“Your dog needs a bath.” My wife repeated. When the dog needs medication, a visit to the vet, a bath or poop scooping, it is my dog. When she wants a companion for her neighborhood walk it becomes her dog. Funny how that works. However she is correct, the dog needs a bath. As a lifelong dog aficionado I have gone through a learning curve about dog baths. As a young man I thought that dogs did not like baths and that I had to overpower the animal, giving them a bath using brute force. This didn’t work very well with small dogs, and then I got a female German Sheppard that grew to over a hundred pounds. Forceful bathing did not work at all with her. She was not going along with the brute force approach and I was forced to rethink my dog bathing methods. She enjoyed chasing the water from the backyard water hose, biting at the water. Dog baths became a very wet summer game. This left a problem with cold winter days. One cold winter day I decided to try using the indoor bath tub. I disrobed and climbed into a bath tub with a 100 pound plus German shepherd, I was nervous about this approach, I had a mental image of my ding dong getting removed by sharp dog teeth. I am a confident, and consistent dog master; my dogs have always accepted me as the final voice on any subject. This first indoor bathtub dog bath actually went well. In the three decades since I have got the indoor dog bath process to near perfection. I sing to the dog in our bath, I make the whole affair a pleasant and playful affair. My mental attitude is “you have no choice dog, let's have fun with this”. I can wash three 50 pound dogs in about 20 minutes. It does take a little longer to clean the bathtub after all the dog baths.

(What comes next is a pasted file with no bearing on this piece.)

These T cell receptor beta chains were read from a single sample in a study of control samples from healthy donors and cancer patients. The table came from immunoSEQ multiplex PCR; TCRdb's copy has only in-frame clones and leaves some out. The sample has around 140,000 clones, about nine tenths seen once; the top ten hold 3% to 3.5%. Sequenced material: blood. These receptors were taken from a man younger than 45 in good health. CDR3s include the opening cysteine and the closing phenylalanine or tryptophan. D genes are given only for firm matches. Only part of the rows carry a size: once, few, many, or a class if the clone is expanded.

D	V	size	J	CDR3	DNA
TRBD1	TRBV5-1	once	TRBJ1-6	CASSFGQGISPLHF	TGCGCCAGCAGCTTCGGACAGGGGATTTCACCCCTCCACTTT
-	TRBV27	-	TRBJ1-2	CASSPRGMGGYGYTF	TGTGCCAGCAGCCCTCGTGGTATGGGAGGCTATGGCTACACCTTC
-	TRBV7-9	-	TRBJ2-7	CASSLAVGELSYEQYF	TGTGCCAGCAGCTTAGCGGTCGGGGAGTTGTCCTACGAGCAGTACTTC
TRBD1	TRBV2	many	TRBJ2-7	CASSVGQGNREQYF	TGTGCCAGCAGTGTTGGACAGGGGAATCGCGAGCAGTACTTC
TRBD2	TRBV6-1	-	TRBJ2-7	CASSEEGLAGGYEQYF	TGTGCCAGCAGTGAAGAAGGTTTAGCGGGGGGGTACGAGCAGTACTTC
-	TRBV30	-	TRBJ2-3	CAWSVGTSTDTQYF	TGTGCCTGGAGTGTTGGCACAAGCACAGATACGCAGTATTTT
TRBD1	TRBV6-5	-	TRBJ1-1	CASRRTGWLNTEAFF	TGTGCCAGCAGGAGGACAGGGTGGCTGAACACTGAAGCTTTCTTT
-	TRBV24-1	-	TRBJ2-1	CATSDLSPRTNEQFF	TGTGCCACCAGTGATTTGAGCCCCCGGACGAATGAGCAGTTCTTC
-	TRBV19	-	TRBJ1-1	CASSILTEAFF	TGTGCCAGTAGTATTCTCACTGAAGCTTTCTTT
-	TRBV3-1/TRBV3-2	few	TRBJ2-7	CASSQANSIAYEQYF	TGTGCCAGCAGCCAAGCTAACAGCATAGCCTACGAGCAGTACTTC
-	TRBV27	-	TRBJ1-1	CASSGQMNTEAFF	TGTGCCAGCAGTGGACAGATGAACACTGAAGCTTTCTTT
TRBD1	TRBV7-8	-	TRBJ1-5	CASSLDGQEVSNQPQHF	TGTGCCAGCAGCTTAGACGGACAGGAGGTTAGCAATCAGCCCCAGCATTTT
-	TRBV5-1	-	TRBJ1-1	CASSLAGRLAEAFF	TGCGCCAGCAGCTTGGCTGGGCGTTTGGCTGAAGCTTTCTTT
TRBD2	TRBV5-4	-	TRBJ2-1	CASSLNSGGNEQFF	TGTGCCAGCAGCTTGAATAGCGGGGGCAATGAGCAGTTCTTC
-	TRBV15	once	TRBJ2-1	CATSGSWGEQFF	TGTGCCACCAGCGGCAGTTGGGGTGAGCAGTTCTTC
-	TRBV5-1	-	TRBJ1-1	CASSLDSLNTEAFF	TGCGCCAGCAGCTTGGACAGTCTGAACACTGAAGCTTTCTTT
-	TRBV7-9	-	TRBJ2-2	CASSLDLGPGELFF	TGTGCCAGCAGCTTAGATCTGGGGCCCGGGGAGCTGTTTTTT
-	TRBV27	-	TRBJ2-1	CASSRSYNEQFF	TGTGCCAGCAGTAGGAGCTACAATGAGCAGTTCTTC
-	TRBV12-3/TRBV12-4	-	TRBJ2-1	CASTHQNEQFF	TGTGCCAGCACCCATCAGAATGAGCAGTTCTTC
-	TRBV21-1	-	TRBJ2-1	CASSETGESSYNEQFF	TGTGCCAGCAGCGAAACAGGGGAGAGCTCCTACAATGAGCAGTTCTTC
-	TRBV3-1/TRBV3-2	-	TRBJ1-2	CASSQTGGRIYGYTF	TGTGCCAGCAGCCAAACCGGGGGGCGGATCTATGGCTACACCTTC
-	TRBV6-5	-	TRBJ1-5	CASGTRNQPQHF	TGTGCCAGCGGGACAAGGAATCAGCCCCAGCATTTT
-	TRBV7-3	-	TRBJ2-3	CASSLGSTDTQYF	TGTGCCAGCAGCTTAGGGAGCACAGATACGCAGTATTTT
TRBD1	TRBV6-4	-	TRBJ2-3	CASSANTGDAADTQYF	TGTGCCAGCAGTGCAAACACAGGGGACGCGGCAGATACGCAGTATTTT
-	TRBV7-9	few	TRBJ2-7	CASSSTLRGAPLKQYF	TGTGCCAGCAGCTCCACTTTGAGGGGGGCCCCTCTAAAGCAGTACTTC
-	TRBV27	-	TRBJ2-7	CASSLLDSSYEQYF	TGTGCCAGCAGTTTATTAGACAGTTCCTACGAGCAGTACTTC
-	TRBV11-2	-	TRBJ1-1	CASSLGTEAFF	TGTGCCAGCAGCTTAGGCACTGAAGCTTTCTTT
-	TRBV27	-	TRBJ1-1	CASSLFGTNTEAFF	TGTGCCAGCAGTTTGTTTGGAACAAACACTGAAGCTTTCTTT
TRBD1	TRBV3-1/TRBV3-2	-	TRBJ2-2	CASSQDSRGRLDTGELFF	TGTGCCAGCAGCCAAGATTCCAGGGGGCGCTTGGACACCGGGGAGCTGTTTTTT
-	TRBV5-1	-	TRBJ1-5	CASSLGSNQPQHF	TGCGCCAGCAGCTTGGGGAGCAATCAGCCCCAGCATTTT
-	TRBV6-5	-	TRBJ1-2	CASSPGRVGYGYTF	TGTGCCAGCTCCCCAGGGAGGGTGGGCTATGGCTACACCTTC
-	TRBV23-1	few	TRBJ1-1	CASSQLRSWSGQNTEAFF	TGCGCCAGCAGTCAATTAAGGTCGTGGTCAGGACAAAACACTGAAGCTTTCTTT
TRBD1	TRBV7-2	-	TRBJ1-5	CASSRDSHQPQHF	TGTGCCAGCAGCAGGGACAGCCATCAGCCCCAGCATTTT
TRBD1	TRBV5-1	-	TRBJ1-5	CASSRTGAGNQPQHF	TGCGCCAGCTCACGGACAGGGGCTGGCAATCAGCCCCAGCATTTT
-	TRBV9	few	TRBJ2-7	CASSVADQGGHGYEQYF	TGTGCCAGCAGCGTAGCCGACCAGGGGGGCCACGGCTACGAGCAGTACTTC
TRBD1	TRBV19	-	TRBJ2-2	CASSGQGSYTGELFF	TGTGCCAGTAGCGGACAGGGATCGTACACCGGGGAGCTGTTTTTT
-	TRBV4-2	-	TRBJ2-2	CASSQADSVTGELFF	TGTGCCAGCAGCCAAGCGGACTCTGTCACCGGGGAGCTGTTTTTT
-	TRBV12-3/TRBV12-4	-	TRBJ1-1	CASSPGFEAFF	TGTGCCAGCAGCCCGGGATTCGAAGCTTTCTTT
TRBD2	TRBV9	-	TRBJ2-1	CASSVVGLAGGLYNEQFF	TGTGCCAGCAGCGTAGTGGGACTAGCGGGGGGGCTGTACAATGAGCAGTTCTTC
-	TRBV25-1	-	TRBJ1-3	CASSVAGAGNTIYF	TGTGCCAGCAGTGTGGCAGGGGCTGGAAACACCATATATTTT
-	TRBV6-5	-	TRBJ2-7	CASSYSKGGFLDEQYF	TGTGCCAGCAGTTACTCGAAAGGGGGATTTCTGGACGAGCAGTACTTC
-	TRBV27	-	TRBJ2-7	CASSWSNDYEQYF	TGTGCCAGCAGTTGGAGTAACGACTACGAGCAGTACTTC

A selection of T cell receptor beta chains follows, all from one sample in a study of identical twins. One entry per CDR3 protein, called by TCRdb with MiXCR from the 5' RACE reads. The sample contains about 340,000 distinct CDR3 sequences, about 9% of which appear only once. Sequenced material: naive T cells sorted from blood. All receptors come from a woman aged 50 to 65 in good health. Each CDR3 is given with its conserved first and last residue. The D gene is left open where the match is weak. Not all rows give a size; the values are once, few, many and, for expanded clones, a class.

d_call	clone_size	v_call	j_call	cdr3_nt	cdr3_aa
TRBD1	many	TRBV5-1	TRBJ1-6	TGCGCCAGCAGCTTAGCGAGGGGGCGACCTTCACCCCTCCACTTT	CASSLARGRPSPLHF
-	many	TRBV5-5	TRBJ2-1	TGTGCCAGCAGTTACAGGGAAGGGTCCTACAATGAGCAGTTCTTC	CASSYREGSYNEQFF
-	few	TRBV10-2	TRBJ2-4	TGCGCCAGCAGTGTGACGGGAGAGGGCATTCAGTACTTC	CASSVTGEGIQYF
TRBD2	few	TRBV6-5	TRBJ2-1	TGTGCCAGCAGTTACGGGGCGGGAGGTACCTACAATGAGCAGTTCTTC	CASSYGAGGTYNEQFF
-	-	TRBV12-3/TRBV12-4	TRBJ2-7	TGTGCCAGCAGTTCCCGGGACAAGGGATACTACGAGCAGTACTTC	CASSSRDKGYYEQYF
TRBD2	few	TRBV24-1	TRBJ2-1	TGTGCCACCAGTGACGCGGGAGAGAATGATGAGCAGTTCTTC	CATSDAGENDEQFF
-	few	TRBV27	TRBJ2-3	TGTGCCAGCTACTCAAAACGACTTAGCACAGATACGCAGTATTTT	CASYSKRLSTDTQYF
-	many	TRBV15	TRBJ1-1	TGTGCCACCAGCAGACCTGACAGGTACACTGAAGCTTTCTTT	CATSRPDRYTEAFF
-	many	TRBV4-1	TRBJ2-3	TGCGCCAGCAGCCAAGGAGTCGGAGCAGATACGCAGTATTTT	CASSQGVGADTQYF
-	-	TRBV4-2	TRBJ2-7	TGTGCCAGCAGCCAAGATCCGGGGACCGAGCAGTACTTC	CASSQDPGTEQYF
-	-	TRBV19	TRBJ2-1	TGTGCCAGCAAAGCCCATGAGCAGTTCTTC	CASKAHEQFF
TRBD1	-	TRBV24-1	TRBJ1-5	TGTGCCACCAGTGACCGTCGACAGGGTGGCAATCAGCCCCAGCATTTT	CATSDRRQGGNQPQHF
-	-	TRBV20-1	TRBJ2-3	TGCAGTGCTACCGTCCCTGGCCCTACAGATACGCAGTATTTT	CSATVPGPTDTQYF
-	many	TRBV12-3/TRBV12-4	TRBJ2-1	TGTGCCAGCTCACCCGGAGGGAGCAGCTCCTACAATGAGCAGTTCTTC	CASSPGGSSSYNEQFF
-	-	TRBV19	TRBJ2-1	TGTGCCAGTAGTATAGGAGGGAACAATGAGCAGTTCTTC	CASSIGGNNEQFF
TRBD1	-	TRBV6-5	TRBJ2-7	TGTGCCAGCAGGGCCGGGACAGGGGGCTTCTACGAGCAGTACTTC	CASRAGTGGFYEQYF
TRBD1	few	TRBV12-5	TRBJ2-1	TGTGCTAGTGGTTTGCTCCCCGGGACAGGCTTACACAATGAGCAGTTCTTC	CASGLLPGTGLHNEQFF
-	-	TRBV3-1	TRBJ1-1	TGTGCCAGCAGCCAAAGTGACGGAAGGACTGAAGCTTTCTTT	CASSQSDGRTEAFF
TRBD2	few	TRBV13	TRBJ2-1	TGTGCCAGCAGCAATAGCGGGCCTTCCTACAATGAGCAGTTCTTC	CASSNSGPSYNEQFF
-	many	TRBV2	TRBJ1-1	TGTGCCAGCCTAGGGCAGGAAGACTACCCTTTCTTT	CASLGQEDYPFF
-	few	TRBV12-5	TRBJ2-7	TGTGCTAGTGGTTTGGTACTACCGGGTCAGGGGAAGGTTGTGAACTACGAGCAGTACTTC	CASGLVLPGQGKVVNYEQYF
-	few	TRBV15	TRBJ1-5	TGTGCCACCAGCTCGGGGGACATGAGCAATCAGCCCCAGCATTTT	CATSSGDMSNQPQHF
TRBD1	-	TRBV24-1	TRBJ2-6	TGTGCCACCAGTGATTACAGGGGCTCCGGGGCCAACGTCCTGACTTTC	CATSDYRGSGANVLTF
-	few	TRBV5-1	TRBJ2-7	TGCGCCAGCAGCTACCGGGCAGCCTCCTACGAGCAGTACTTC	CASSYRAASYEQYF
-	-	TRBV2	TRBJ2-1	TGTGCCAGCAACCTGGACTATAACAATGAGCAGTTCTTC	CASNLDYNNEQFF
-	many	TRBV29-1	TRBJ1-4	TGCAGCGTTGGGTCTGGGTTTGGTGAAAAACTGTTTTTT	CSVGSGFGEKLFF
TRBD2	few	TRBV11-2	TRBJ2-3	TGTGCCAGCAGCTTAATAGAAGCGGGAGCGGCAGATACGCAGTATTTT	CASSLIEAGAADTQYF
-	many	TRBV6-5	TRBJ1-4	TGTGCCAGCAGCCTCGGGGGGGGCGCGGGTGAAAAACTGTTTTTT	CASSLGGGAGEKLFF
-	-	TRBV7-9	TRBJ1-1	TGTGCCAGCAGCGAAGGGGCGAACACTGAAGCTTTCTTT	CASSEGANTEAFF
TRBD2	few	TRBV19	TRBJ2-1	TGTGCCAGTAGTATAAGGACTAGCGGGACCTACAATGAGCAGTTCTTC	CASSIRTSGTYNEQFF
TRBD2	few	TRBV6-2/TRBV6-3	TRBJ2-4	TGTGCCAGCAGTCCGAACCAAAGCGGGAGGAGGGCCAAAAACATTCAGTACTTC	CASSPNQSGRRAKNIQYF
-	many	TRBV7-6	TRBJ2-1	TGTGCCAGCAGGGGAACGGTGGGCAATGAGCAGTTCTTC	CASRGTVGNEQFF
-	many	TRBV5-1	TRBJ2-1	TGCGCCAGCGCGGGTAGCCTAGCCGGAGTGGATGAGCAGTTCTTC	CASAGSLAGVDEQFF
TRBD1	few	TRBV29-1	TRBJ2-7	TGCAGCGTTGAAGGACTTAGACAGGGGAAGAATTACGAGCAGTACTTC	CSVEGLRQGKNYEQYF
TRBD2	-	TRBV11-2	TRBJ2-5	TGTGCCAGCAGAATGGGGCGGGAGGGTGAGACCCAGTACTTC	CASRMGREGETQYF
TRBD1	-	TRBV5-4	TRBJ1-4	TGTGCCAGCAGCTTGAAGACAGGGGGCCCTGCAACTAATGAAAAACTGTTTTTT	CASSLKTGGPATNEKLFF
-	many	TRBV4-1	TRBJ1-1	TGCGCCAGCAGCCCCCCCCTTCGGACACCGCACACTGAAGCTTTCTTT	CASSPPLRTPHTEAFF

My dog needs a bath. Most of my dogs have been what is called a “rescue” dog, this long hair Chow I got as a puppy and acclimated her to indoor baths as a pup. How I have to select a dog shampoo. I have medicated shampoo that I had to get a veterinarian prescription to purchase. $60 for 16 fluid ounces, ChlorhexiDerm shampoo, plus the standard flea and tick shampoos, oatmeal based shampoo, and a “soothing” aloe dog shampoo. All of these shampoo concoctions are mixes of toxic chemicals and have warning labels. All the choices cost more than my regular guy’s hair shampoo. Not hard to guess which one I’m going to select. I figure my shampoo can be used daily on a hairy feral mammal, me. It should be usable on a dog. I use the specialty shampoos when I have some specific objective, such as fleas or a skin rash. Most of the time I use regular, cheap, man’s shampoo and there have not been any problems.
The final issue is how the dog feels about her own scent. Most dogs after a bath will immediately find something to roll in, preferably something like used baby diapers. I use men’s after shave lotion, sprinkle it on a towel, lay the towel on the ground and let the dog roll in the scent of after shave lotion. I would guess that a women’s perfume would be just as acceptable to the dog but either scent is better than whatever the dog would naturally find.
Now that the dog is clean and acceptable I can finally get back to finding a subject to blog about. Maybe another political rant, or writing about the idiocy of professional economist.